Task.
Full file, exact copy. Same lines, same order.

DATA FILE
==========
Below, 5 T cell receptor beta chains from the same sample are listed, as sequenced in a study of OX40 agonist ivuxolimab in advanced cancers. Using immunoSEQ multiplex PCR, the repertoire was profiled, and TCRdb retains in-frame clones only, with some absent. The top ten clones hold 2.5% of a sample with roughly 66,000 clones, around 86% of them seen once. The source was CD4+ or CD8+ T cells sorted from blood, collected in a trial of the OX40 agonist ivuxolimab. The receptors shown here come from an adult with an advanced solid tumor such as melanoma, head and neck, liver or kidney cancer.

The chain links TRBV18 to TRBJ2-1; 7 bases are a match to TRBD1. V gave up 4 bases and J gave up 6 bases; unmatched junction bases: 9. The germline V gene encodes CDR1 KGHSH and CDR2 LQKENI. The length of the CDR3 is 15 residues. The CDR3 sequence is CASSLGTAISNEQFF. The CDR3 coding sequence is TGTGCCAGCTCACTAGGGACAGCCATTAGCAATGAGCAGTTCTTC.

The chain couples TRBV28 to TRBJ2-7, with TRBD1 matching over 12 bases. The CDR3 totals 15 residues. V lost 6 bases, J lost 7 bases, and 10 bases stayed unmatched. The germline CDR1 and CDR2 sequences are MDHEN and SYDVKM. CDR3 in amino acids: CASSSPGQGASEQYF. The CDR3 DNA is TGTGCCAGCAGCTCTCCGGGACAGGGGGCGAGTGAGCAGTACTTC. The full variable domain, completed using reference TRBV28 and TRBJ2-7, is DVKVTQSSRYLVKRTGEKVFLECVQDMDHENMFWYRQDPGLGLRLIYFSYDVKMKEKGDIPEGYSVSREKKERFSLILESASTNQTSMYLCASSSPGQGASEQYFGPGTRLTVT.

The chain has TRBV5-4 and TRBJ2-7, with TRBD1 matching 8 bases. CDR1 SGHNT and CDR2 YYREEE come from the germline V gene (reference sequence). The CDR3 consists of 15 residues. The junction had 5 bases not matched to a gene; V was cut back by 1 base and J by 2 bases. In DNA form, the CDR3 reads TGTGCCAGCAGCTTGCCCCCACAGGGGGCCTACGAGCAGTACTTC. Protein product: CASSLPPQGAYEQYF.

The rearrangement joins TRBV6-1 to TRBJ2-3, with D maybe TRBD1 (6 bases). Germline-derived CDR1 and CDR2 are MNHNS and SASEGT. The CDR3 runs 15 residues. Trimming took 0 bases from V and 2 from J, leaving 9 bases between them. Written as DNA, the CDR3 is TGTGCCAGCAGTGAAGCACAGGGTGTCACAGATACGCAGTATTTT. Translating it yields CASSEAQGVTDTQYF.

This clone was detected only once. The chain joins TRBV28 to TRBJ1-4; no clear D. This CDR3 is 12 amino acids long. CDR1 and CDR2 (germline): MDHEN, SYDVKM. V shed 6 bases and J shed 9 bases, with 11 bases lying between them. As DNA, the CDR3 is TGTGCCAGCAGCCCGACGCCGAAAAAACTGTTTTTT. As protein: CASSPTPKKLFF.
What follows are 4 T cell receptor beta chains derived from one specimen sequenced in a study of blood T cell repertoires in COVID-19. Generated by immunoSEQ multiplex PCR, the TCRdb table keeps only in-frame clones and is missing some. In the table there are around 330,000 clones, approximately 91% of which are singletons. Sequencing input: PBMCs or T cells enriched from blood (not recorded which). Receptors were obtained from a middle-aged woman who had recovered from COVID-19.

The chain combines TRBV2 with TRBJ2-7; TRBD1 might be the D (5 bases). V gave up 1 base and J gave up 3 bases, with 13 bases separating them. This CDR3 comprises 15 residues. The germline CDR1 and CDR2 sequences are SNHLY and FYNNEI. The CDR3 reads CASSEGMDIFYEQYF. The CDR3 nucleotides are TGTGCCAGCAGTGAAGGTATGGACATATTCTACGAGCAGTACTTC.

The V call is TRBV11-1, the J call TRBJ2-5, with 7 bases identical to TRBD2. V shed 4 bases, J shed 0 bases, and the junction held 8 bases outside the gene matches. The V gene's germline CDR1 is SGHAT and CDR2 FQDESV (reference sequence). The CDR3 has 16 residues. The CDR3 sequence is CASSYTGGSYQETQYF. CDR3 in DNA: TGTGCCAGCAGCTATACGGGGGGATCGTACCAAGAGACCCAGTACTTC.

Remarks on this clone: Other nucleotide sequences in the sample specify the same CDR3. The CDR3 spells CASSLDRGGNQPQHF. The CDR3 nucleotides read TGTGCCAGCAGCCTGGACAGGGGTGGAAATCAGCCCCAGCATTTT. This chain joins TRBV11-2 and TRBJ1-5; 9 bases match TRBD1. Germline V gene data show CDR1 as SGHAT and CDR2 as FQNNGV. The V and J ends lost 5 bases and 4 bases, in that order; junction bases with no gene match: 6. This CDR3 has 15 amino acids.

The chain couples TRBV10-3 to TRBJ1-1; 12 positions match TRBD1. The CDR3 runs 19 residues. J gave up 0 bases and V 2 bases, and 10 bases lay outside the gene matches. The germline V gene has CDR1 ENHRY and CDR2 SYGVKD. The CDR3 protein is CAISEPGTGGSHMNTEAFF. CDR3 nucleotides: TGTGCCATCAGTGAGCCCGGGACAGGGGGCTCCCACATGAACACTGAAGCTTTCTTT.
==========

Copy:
Below, 5 T cell receptor beta chains from the same sample are listed, as sequenced in a study of OX40 agonist ivuxolimab in advanced cancers. Using immunoSEQ multiplex PCR, the repertoire was profiled, and TCRdb retains in-frame clones only, with some absent. The top ten clones hold 2.5% of a sample with roughly 66,000 clones, around 86% of them seen once. The source was CD4+ or CD8+ T cells sorted from blood, collected in a trial of the OX40 agonist ivuxolimab. The receptors shown here come from an adult with an advanced solid tumor such as melanoma, head and neck, liver or kidney cancer.

The chain links TRBV18 to TRBJ2-1; 7 bases are a match to TRBD1. V gave up 4 bases and J gave up 6 bases; unmatched junction bases: 9. The germline V gene encodes CDR1 KGHSH and CDR2 LQKENI. The length of the CDR3 is 15 residues. The CDR3 sequence is CASSLGTAISNEQFF. The CDR3 coding sequence is TGTGCCAGCTCACTAGGGACAGCCATTAGCAATGAGCAGTTCTTC.

The chain couples TRBV28 to TRBJ2-7, with TRBD1 matching over 12 bases. The CDR3 totals 15 residues. V lost 6 bases, J lost 7 bases, and 10 bases stayed unmatched. The germline CDR1 and CDR2 sequences are MDHEN and SYDVKM. CDR3 in amino acids: CASSSPGQGASEQYF. The CDR3 DNA is TGTGCCAGCAGCTCTCCGGGACAGGGGGCGAGTGAGCAGTACTTC. The full variable domain, completed using reference TRBV28 and TRBJ2-7, is DVKVTQSSRYLVKRTGEKVFLECVQDMDHENMFWYRQDPGLGLRLIYFSYDVKMKEKGDIPEGYSVSREKKERFSLILESASTNQTSMYLCASSSPGQGASEQYFGPGTRLTVT.

The chain has TRBV5-4 and TRBJ2-7, with TRBD1 matching 8 bases. CDR1 SGHNT and CDR2 YYREEE come from the germline V gene (reference sequence). The CDR3 consists of 15 residues. The junction had 5 bases not matched to a gene; V was cut back by 1 base and J by 2 bases. In DNA form, the CDR3 reads TGTGCCAGCAGCTTGCCCCCACAGGGGGCCTACGAGCAGTACTTC. Protein product: CASSLPPQGAYEQYF.

The rearrangement joins TRBV6-1 to TRBJ2-3, with D maybe TRBD1 (6 bases). Germline-derived CDR1 and CDR2 are MNHNS and SASEGT. The CDR3 runs 15 residues. Trimming took 0 bases from V and 2 from J, leaving 9 bases between them. Written as DNA, the CDR3 is TGTGCCAGCAGTGAAGCACAGGGTGTCACAGATACGCAGTATTTT. Translating it yields CASSEAQGVTDTQYF.

This clone was detected only once. The chain joins TRBV28 to TRBJ1-4; no clear D. This CDR3 is 12 amino acids long. CDR1 and CDR2 (germline): MDHEN, SYDVKM. V shed 6 bases and J shed 9 bases, with 11 bases lying between them. As DNA, the CDR3 is TGTGCCAGCAGCCCGACGCCGAAAAAACTGTTTTTT. As protein: CASSPTPKKLFF.
What follows are 4 T cell receptor beta chains derived from one specimen sequenced in a study of blood T cell repertoires in COVID-19. Generated by immunoSEQ multiplex PCR, the TCRdb table keeps only in-frame clones and is missing some. In the table there are around 330,000 clones, approximately 91% of which are singletons. Sequencing input: PBMCs or T cells enriched from blood (not recorded which). Receptors were obtained from a middle-aged woman who had recovered from COVID-19.

The chain combines TRBV2 with TRBJ2-7; TRBD1 might be the D (5 bases). V gave up 1 base and J gave up 3 bases, with 13 bases separating them. This CDR3 comprises 15 residues. The germline CDR1 and CDR2 sequences are SNHLY and FYNNEI. The CDR3 reads CASSEGMDIFYEQYF. The CDR3 nucleotides are TGTGCCAGCAGTGAAGGTATGGACATATTCTACGAGCAGTACTTC.

The V call is TRBV11-1, the J call TRBJ2-5, with 7 bases identical to TRBD2. V shed 4 bases, J shed 0 bases, and the junction held 8 bases outside the gene matches. The V gene's germline CDR1 is SGHAT and CDR2 FQDESV (reference sequence). The CDR3 has 16 residues. The CDR3 sequence is CASSYTGGSYQETQYF. CDR3 in DNA: TGTGCCAGCAGCTATACGGGGGGATCGTACCAAGAGACCCAGTACTTC.

Remarks on this clone: Other nucleotide sequences in the sample specify the same CDR3. The CDR3 spells CASSLDRGGNQPQHF. The CDR3 nucleotides read TGTGCCAGCAGCCTGGACAGGGGTGGAAATCAGCCCCAGCATTTT. This chain joins TRBV11-2 and TRBJ1-5; 9 bases match TRBD1. Germline V gene data show CDR1 as SGHAT and CDR2 as FQNNGV. The V and J ends lost 5 bases and 4 bases, in that order; junction bases with no gene match: 6. This CDR3 has 15 amino acids.

The chain couples TRBV10-3 to TRBJ1-1; 12 positions match TRBD1. The CDR3 runs 19 residues. J gave up 0 bases and V 2 bases, and 10 bases lay outside the gene matches. The germline V gene has CDR1 ENHRY and CDR2 SYGVKD. The CDR3 protein is CAISEPGTGGSHMNTEAFF. CDR3 nucleotides: TGTGCCATCAGTGAGCCCGGGACAGGGGGCTCCCACATGAACACTGAAGCTTTCTTT.